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From stuffy to selfies: Elizabeth II tries to change with the times

Updated: 2015-09-06 15:27


The changes have been more evolution than revolution, but they were not always smooth.

A 1969 fly-on-the-wall TV documentary "Royal Family" was viewed by commentators at the time as damaging to the monarchy's mystique, and the queen's daughter, Princess Anne, later said it was a "rotten idea".

But another innovation the following year, the royal "walkabout" with the crowds, became a regular occurrence.

"The walkabout ... in a way symbolised not only classlessness and informality but a sense of public affection for the institution," Professor Philip Murphy, director of the Institute of Commonwealth Studies.

"They certainly quickly stepped back from the fly-on-the-wall 'we're just an ordinary family' way of presenting the royal family."

The celebration of her silver jubilee in 1977 and the national joy at the wedding of son and heir Prince Charles to Diana Spencer, and the birth of their children in the 1980s, gave way to tribulations in the 1990s, when "the firm", as the royal family is nicknamed, was at its lowest ebb.

The marriages of three of her four children collapsed, most notably that of Charles and Diana, in the full glare of Britain's tabloid media, prompting changes aimed at showing the public that the royals were more than just a privileged, dysfunctional family.

They agreed to start paying taxes on their income and in 1997 Elizabeth bade farewell to her much-loved royal yacht, Britannia, and the newly-elected Labour government refused to sanction paying for a replacement. She cried, the only time she has shed tears in public.

Just a few months later, Elizabeth faced the greatest crisis of her reign when the hugely popular Princess Diana was killed in a car crash in Paris, after which the media criticised her for staying at her Balmoral home in Scotland in the immediate aftermath.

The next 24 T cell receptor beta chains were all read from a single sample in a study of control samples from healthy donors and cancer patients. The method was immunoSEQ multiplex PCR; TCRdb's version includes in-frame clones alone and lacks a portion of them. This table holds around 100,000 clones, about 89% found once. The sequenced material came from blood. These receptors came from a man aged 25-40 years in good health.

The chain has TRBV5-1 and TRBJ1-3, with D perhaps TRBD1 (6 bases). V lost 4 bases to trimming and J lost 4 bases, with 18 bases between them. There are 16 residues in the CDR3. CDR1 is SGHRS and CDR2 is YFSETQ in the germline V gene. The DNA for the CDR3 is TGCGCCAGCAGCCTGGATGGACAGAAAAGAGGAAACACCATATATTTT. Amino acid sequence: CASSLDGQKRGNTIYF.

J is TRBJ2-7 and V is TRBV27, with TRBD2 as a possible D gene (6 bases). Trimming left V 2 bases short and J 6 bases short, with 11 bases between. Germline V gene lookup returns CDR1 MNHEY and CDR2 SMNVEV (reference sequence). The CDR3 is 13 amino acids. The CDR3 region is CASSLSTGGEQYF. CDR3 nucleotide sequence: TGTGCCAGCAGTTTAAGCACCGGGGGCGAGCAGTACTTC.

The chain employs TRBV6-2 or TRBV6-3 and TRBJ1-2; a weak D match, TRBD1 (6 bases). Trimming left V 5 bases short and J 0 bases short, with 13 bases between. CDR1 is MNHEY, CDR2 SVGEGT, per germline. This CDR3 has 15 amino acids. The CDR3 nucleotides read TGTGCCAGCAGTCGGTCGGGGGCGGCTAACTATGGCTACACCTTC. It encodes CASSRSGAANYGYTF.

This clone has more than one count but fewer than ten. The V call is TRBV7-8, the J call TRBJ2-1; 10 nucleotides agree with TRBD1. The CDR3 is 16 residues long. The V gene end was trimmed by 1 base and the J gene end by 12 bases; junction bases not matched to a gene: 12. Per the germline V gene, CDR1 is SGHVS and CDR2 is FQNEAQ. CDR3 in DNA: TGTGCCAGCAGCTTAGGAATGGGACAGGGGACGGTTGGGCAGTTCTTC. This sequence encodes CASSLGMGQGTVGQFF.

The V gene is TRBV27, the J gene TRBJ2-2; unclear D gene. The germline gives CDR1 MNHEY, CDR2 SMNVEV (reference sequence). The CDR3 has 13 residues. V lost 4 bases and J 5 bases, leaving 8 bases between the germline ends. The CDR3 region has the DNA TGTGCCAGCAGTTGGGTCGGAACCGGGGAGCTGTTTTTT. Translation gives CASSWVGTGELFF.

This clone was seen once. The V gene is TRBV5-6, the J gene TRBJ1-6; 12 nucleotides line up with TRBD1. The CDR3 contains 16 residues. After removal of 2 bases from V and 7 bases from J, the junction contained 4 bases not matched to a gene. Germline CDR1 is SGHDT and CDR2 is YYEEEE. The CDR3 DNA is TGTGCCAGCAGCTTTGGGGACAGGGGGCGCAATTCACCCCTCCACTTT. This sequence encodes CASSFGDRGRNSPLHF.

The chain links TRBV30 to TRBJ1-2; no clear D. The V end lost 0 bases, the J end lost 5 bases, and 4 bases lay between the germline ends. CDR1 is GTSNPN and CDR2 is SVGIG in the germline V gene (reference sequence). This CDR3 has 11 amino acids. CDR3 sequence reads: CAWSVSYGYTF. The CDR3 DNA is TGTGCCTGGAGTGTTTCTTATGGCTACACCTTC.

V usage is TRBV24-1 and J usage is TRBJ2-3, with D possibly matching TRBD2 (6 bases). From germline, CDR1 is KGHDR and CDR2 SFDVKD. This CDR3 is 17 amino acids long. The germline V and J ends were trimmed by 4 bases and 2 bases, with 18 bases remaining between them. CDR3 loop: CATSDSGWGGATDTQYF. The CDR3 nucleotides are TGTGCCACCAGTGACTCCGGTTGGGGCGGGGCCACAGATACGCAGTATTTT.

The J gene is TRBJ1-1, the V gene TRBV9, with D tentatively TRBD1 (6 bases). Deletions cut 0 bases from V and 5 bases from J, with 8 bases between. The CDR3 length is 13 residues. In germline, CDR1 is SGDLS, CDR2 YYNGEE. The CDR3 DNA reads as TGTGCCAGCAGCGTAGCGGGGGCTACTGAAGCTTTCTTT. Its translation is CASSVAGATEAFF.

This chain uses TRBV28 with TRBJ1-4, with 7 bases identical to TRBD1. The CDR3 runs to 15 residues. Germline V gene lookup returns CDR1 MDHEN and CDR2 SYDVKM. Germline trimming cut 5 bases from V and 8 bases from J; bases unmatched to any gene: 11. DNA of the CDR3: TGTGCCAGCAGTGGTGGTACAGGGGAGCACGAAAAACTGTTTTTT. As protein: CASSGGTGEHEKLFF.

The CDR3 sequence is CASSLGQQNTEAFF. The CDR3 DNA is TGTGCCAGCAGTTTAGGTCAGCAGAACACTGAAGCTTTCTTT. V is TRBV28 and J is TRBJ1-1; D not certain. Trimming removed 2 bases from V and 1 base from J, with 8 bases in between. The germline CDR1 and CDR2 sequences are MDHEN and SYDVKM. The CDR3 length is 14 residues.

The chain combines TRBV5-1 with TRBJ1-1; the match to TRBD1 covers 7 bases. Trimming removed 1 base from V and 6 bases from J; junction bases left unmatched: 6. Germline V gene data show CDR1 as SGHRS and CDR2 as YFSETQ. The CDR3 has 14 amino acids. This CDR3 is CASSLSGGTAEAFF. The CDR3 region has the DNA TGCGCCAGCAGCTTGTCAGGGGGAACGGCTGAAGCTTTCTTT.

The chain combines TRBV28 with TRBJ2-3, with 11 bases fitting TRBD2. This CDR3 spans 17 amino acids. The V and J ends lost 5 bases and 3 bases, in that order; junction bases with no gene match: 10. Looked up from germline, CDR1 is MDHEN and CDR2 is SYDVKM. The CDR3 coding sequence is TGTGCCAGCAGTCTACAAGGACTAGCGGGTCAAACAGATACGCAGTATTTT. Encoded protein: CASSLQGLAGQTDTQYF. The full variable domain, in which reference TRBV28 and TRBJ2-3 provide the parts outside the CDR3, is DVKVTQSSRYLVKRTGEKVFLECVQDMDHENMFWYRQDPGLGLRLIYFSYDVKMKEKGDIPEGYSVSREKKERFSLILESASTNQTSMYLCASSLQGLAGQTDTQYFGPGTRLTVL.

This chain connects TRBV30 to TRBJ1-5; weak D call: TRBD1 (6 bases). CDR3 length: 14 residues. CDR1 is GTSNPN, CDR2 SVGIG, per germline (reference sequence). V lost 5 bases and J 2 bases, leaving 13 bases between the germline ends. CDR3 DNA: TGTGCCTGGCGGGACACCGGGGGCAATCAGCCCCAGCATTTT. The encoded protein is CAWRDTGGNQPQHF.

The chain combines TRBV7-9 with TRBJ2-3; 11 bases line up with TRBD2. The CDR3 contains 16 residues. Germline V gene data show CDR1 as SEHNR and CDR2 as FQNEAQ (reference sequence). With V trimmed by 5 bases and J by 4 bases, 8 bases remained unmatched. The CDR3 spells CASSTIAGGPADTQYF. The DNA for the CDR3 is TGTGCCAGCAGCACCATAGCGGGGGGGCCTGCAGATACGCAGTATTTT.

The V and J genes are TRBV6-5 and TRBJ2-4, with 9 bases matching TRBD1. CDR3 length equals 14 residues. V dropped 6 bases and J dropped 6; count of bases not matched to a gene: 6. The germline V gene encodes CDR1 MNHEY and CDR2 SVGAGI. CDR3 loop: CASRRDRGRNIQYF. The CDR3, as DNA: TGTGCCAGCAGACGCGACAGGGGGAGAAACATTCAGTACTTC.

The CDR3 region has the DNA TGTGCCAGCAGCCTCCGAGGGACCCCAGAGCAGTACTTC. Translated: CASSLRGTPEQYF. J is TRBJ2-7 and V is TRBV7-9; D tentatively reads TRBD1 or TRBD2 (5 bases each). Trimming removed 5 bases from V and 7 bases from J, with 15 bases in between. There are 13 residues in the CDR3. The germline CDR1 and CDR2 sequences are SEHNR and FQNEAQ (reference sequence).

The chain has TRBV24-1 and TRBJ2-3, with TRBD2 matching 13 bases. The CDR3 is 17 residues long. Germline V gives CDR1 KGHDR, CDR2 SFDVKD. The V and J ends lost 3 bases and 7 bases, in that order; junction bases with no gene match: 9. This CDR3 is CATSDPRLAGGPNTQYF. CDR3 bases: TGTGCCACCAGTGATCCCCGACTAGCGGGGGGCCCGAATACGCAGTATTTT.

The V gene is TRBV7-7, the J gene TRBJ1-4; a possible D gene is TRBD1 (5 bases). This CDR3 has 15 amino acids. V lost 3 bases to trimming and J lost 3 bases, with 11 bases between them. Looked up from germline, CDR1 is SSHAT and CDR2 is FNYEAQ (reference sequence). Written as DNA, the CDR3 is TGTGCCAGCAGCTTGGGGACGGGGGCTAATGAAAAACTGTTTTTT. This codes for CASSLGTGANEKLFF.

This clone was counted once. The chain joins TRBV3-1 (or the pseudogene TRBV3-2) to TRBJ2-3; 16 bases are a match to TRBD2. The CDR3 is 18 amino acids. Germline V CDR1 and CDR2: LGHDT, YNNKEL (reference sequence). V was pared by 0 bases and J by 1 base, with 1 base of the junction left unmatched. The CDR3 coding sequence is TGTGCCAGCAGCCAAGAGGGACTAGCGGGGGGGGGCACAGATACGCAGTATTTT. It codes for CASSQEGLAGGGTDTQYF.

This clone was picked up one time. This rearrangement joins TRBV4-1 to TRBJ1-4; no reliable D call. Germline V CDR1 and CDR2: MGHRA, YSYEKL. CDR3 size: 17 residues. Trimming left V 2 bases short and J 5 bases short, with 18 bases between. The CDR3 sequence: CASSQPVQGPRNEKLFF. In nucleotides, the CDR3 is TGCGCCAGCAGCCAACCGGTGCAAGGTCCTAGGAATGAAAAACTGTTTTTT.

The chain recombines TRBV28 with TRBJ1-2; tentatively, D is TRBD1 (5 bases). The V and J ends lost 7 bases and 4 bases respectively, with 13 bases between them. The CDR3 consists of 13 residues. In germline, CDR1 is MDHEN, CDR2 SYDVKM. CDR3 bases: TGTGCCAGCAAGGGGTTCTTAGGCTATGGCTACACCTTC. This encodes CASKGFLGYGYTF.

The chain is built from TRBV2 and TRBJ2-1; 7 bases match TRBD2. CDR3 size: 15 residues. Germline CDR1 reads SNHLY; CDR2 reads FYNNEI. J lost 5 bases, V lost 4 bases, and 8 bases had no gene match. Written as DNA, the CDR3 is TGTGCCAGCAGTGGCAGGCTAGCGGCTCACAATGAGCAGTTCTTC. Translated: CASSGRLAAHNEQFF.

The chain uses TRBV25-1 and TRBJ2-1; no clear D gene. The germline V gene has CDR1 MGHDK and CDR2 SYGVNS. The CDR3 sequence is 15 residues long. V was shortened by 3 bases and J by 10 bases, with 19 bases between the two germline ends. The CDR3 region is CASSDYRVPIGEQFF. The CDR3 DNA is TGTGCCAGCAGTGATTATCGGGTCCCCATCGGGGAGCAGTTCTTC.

Among the flowers left for Diana, one bore the message: "You were a rose among a family of thorns".

"The only time as far as I know when the queen's hand was forced (was) when she came to London a day earlier than she intended to," Vickers said.

The 1997 upheavals and questions about the monarchy's future coincided with a landslide election victory by Tony Blair's Labour Party and a period of new confidence in the country which earned the moniker "Cool Britannia".

Blair, the youngest prime minister of the 20th century, chimed with the public mood over Diana, famously describing her as the "the people's princess".

"The death of the Princess of Wales was a most extraordinary period in British national life," said Simon Lewis, who became the queen's communications secretary in 1998 when the royals were still bruised from the fallout over Diana.

Lewis, who left the queen's service in 2000, said the Windsors had understood they always had to adapt.

"What struck me was that essential view that the institution was as solid as a rock but it needed to evolve," he said.

Buckingham Palace has been opened to visitors, some two million have attended garden parties hosted by the queen there, and there is greater visibility around financing and what the public pays for.

Those around the queen have changed too, exemplified by Lewis himself, educated at a north London state school and with a background in the private sector.

"I think these have been really quite significant changes that we now accept but at the time they were quite significant leaps," said Lewis.

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